US5940320 *Aug 19, 1998Aug 17, 1999Micron Technology, Inc.Voltage compensating output driver circuit
US5940608 *Feb 11, 1997Aug 17, 1999Micron Technology, Inc.In an integrated circuit
US5946244 *Mar 5, 1997Aug 31, 1999Micron Technology, Inc.Delay-locked loop with binary-coupled capacitor
US5949254 *Nov 26, 1996Sep 7, 1999Micron Technology, Inc.Adjustable output driver circuit
US5953276 *Dec 18, 1997Sep 14, 1999Micron Technology, Inc.Fully-differential amplifier
US5953284 *Jul 9, 1997Sep 14, 1999Micron Technology, Inc.Method and apparatus for adaptively adjusting the timing of a clock signal used to latch digital signals, and memory device using same
US5956502 *Mar 5, 1997Sep 21, 1999Micron Technology, Inc.Method and circuit for producing high-speed counts
US5978298 *Sep 17, 1998Nov 2, 1999Micron Technology, Inc.Shared pull-up and selection circuitry for programmable cells such as antifuse cells
US6011732 *Aug 20, 1997Jan 4, 2000Micron Technology, Inc.Synchronous clock generator including a compound delay-locked loop
US6011742 *Aug 20, 1997Jan 4, 2000Micron Technology, Inc.Shared pull-up and selection circuitry for programmable cells such as antifuse cells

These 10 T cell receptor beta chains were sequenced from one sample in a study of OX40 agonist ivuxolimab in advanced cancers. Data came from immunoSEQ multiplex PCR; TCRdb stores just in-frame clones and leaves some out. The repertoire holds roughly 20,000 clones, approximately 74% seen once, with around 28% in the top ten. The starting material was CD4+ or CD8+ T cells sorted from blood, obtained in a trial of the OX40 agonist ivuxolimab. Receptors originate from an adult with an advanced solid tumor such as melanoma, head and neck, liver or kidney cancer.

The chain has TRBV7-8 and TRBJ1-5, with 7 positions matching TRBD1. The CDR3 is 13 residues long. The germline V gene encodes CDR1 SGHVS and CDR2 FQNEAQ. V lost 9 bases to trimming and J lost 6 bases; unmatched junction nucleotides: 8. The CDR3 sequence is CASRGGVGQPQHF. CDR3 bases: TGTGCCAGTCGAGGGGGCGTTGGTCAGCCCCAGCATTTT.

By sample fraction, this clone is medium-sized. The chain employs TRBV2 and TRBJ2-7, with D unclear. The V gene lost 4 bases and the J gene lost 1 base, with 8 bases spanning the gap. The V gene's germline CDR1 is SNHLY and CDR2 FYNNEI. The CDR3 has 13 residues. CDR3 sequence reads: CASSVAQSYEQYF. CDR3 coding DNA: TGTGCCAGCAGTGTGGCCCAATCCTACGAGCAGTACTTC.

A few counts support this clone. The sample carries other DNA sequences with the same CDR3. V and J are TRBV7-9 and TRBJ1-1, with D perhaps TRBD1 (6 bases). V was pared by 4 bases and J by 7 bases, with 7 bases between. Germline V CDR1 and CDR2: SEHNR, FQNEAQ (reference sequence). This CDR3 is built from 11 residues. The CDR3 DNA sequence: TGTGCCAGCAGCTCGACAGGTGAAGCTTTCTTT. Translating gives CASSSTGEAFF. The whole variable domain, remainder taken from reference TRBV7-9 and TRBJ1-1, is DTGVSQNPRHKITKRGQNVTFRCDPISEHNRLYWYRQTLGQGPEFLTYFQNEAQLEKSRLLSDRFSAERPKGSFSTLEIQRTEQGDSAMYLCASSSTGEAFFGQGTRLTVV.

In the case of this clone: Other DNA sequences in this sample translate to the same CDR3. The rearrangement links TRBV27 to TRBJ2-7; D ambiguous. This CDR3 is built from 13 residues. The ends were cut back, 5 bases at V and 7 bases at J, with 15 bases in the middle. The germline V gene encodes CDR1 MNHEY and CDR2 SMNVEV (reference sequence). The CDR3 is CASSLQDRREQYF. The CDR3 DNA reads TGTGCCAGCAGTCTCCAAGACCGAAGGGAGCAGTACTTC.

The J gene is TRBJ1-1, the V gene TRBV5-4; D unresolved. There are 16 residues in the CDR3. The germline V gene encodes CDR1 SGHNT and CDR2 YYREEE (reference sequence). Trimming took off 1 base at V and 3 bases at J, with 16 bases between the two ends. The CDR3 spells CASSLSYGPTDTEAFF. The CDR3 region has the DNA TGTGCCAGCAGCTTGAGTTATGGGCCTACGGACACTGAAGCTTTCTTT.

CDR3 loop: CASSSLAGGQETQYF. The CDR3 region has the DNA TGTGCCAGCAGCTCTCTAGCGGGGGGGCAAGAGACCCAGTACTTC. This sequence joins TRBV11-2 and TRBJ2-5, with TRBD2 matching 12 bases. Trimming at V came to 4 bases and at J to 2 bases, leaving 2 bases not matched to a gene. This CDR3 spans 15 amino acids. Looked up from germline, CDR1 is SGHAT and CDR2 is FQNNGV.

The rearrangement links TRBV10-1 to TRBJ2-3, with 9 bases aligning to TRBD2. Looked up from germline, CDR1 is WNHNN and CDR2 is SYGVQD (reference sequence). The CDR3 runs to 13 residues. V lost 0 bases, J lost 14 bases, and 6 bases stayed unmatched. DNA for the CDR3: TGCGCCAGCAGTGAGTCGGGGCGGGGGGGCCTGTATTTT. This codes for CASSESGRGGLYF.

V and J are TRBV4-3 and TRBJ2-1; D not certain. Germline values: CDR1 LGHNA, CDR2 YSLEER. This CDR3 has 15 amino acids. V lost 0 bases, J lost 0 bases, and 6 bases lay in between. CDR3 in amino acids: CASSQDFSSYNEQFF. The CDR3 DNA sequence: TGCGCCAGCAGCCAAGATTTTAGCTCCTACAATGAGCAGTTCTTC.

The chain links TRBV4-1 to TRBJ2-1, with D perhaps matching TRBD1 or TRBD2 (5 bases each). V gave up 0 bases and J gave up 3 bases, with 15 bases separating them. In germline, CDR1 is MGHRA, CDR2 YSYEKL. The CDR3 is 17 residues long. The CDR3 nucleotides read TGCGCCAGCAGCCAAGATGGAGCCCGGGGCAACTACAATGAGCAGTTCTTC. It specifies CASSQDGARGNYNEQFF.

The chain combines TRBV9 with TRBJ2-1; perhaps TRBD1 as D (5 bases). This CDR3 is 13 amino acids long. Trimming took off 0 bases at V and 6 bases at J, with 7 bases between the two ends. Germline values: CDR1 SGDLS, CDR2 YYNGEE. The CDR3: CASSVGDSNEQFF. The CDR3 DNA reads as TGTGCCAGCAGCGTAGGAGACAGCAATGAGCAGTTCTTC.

US6014759 *Jun 13, 1997Jan 11, 2000Micron Technology, Inc.Method and apparatus for transferring test data from a memory array
US6016282 *May 28, 1998Jan 18, 2000Micron Technology, Inc.Clock vernier adjustment
US6026050 *Feb 10, 1999Feb 15, 2000Micron Technology, Inc.Method and apparatus for adaptively adjusting the timing of a clock signal used to latch digital signals, and memory device using same
US6026051 *Mar 24, 1999Feb 15, 2000Micron Technology, Inc.Low skew differential receiver with disable feature
US6029250 *Sep 9, 1998Feb 22, 2000Micron Technology, Inc.Method and apparatus for adaptively adjusting the timing offset between a clock signal and digital signals transmitted coincident with that clock signal, and memory device and system using same
US6044027 *Jun 15, 1999Mar 28, 2000Micron Technology, Inc.Circuit and method for providing a substantially constant time delay over a range of supply voltages
US6044429 *Jul 10, 1997Mar 28, 2000Micron Technology, Inc.Method and apparatus for collision-free data transfers in a memory device with selectable data or address paths
US6055172 *Jan 12, 1999Apr 25, 2000Micron Technology, Inc.Single deposition layer metal dynamic random access memory